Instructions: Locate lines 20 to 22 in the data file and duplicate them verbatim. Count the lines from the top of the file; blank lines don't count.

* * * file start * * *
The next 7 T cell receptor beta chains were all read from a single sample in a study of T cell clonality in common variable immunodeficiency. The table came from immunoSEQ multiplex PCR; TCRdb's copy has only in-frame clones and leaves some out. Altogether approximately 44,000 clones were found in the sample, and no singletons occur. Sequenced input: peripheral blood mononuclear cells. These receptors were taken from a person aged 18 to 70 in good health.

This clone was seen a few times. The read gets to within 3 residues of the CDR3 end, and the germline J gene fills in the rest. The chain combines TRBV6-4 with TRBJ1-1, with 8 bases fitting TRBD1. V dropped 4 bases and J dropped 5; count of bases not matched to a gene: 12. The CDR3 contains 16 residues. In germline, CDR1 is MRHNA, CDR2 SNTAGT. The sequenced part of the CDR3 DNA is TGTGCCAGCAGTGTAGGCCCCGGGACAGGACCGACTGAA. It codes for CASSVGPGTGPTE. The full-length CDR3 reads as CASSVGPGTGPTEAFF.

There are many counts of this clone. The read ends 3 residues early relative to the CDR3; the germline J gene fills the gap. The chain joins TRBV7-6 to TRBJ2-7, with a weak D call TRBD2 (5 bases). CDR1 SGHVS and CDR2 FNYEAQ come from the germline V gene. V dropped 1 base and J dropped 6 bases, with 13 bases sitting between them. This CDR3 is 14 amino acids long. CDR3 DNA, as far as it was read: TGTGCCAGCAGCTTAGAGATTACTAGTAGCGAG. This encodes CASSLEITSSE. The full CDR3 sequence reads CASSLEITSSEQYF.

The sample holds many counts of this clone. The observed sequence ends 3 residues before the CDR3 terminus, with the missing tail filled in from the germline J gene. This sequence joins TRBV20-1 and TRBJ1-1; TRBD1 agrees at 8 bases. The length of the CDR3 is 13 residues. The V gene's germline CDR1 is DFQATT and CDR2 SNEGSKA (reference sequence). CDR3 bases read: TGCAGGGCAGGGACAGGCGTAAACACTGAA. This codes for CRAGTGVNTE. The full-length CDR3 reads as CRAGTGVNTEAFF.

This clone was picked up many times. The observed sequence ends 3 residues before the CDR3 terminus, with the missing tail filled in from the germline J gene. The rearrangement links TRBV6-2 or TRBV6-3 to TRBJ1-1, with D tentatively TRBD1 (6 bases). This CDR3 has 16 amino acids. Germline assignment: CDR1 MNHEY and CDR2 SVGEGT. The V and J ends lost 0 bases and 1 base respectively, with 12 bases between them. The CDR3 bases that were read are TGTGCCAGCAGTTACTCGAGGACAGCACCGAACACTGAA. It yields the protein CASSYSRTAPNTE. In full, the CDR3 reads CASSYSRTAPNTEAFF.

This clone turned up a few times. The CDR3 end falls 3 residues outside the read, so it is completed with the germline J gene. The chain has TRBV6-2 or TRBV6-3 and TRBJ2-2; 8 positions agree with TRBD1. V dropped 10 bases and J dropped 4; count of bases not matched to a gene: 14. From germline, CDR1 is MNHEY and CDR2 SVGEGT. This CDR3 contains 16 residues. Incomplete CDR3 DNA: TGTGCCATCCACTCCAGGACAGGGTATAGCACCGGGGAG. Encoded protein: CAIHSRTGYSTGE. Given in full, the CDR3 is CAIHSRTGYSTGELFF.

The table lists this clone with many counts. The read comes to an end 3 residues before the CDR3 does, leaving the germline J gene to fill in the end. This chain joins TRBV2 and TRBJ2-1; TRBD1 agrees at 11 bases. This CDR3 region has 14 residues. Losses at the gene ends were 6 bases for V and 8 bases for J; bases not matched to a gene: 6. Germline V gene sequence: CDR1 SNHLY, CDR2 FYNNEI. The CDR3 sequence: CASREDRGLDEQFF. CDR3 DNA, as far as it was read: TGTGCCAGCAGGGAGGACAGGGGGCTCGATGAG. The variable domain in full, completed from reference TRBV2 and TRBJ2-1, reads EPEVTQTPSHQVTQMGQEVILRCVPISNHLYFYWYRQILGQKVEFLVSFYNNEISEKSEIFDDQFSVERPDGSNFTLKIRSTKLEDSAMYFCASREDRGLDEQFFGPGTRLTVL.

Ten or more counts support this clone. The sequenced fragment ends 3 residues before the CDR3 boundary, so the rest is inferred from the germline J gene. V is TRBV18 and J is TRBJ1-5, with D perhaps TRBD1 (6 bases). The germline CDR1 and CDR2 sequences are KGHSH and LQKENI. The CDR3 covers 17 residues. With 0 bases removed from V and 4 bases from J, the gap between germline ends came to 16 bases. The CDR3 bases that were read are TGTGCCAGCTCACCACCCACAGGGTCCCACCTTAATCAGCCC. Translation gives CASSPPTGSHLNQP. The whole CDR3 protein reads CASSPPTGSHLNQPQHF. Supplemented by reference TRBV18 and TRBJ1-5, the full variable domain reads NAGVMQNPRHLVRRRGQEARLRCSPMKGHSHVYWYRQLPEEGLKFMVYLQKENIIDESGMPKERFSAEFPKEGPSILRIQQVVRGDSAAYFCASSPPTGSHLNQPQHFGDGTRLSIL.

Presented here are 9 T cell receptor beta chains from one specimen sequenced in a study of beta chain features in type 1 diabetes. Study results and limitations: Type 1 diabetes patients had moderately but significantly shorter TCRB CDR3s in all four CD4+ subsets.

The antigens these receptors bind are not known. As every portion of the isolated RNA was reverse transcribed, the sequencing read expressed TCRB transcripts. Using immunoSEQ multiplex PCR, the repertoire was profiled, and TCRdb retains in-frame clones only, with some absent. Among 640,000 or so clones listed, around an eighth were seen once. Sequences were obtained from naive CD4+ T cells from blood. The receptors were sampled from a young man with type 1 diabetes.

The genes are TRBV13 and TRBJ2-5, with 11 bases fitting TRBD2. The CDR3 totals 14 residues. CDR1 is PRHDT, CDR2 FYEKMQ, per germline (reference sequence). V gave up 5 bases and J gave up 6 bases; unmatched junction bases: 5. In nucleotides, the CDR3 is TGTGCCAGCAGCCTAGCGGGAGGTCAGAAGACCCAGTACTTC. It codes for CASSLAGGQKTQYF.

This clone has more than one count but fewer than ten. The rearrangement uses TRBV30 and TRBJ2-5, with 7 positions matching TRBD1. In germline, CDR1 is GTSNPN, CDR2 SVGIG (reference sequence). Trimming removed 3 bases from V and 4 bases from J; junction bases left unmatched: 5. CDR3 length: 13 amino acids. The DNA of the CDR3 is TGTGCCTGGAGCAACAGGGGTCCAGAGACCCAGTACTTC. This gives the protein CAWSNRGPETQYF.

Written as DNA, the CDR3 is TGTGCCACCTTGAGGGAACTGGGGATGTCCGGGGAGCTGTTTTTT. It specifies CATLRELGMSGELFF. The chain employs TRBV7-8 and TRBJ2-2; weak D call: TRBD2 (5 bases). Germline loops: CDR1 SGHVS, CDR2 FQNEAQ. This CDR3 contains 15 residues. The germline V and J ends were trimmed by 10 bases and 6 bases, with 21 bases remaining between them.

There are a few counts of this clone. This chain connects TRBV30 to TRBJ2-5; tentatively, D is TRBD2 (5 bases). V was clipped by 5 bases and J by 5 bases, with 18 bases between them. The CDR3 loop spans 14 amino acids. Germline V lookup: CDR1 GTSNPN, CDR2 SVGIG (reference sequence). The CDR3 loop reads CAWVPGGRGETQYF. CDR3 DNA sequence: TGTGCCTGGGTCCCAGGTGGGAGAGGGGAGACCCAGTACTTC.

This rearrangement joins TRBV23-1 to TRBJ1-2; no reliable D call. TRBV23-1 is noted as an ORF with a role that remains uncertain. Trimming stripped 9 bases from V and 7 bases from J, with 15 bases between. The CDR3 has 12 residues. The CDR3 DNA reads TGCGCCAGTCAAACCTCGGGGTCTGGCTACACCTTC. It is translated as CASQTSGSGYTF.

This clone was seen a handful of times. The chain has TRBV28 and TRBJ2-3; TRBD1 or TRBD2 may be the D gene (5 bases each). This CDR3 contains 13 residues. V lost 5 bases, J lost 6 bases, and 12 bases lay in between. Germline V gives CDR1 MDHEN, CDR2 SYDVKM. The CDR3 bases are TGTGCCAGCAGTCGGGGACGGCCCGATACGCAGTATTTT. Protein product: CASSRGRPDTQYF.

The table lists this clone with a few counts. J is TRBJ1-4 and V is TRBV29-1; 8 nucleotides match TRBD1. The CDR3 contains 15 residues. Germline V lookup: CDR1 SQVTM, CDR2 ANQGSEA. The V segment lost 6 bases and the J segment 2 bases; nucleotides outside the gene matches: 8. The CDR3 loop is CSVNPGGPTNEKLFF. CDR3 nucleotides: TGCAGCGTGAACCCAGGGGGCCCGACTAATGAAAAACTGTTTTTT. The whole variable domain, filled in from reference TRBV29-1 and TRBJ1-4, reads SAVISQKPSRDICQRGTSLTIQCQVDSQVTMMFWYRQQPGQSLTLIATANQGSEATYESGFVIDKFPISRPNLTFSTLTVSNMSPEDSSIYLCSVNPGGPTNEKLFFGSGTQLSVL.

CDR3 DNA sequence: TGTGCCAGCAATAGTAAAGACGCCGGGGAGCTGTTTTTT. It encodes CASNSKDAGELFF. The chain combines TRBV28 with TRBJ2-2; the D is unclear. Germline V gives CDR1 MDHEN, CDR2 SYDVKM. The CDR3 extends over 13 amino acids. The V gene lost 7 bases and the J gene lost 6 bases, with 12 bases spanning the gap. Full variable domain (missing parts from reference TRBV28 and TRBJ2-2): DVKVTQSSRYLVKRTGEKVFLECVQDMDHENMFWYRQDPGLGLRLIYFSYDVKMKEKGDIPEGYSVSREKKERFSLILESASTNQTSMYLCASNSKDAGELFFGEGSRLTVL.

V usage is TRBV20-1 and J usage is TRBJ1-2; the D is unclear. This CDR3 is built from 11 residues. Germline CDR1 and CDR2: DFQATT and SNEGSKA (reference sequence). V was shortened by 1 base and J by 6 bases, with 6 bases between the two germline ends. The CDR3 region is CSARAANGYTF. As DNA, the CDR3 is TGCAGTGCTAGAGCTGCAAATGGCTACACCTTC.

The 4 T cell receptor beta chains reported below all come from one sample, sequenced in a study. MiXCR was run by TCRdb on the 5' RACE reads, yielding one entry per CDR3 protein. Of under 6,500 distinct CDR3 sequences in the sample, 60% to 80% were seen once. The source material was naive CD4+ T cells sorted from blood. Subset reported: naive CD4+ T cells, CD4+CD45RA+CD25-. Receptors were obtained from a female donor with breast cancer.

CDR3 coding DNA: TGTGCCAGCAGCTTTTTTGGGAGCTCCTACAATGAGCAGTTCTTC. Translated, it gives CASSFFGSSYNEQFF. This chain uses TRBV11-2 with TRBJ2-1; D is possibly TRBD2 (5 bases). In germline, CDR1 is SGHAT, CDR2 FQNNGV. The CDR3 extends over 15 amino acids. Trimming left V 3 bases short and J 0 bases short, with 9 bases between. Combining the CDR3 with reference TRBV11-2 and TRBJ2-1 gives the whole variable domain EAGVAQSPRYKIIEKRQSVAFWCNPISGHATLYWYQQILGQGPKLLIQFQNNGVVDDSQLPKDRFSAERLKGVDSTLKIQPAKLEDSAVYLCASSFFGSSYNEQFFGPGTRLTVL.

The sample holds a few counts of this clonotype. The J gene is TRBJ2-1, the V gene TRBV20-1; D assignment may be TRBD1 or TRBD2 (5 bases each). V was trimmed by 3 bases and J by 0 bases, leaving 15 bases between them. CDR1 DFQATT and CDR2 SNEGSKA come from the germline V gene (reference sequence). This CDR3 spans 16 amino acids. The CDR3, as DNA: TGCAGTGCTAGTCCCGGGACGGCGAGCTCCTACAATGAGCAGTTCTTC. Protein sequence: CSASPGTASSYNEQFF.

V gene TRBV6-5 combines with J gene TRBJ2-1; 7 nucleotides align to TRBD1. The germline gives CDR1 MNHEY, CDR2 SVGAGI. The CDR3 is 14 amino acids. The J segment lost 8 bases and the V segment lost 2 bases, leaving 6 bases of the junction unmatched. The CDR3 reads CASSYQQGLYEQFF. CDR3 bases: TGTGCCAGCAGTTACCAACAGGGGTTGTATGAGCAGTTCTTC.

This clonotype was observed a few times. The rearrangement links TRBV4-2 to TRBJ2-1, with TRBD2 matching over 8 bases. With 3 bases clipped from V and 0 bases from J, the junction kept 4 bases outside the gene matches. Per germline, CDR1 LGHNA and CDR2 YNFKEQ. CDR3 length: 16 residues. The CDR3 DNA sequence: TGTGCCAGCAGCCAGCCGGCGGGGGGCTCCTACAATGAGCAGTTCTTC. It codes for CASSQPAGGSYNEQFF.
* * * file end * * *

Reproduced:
The 4 T cell receptor beta chains reported below all come from one sample, sequenced in a study. MiXCR was run by TCRdb on the 5' RACE reads, yielding one entry per CDR3 protein. Of under 6,500 distinct CDR3 sequences in the sample, 60% to 80% were seen once. The source material was naive CD4+ T cells sorted from blood. Subset reported: naive CD4+ T cells, CD4+CD45RA+CD25-. Receptors were obtained from a female donor with breast cancer.

CDR3 coding DNA: TGTGCCAGCAGCTTTTTTGGGAGCTCCTACAATGAGCAGTTCTTC. Translated, it gives CASSFFGSSYNEQFF. This chain uses TRBV11-2 with TRBJ2-1; D is possibly TRBD2 (5 bases). In germline, CDR1 is SGHAT, CDR2 FQNNGV. The CDR3 extends over 15 amino acids. Trimming left V 3 bases short and J 0 bases short, with 9 bases between. Combining the CDR3 with reference TRBV11-2 and TRBJ2-1 gives the whole variable domain EAGVAQSPRYKIIEKRQSVAFWCNPISGHATLYWYQQILGQGPKLLIQFQNNGVVDDSQLPKDRFSAERLKGVDSTLKIQPAKLEDSAVYLCASSFFGSSYNEQFFGPGTRLTVL.

The sample holds a few counts of this clonotype. The J gene is TRBJ2-1, the V gene TRBV20-1; D assignment may be TRBD1 or TRBD2 (5 bases each). V was trimmed by 3 bases and J by 0 bases, leaving 15 bases between them. CDR1 DFQATT and CDR2 SNEGSKA come from the germline V gene (reference sequence). This CDR3 spans 16 amino acids. The CDR3, as DNA: TGCAGTGCTAGTCCCGGGACGGCGAGCTCCTACAATGAGCAGTTCTTC. Protein sequence: CSASPGTASSYNEQFF.